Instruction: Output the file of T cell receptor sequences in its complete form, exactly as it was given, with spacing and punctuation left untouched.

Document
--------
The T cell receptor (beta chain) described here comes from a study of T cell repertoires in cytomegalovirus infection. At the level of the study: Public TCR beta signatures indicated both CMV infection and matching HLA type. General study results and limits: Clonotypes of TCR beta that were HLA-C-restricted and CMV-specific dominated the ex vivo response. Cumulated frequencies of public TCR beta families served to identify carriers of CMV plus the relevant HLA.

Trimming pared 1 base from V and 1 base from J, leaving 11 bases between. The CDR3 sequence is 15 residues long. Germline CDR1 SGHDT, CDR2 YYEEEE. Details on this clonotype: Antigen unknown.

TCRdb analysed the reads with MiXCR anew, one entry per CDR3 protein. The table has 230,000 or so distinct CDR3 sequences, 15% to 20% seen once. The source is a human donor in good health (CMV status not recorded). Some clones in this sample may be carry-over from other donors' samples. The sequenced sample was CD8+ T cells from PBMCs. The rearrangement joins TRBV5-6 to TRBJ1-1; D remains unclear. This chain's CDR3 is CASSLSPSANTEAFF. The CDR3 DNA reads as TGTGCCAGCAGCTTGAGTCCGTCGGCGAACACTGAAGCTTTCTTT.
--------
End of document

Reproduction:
The T cell receptor (beta chain) described here comes from a study of T cell repertoires in cytomegalovirus infection. At the level of the study: Public TCR beta signatures indicated both CMV infection and matching HLA type. General study results and limits: Clonotypes of TCR beta that were HLA-C-restricted and CMV-specific dominated the ex vivo response. Cumulated frequencies of public TCR beta families served to identify carriers of CMV plus the relevant HLA.

Trimming pared 1 base from V and 1 base from J, leaving 11 bases between. The CDR3 sequence is 15 residues long. Germline CDR1 SGHDT, CDR2 YYEEEE. Details on this clonotype: Antigen unknown.

TCRdb analysed the reads with MiXCR anew, one entry per CDR3 protein. The table has 230,000 or so distinct CDR3 sequences, 15% to 20% seen once. The source is a human donor in good health (CMV status not recorded). Some clones in this sample may be carry-over from other donors' samples. The sequenced sample was CD8+ T cells from PBMCs. The rearrangement joins TRBV5-6 to TRBJ1-1; D remains unclear. This chain's CDR3 is CASSLSPSANTEAFF. The CDR3 DNA reads as TGTGCCAGCAGCTTGAGTCCGTCGGCGAACACTGAAGCTTTCTTT.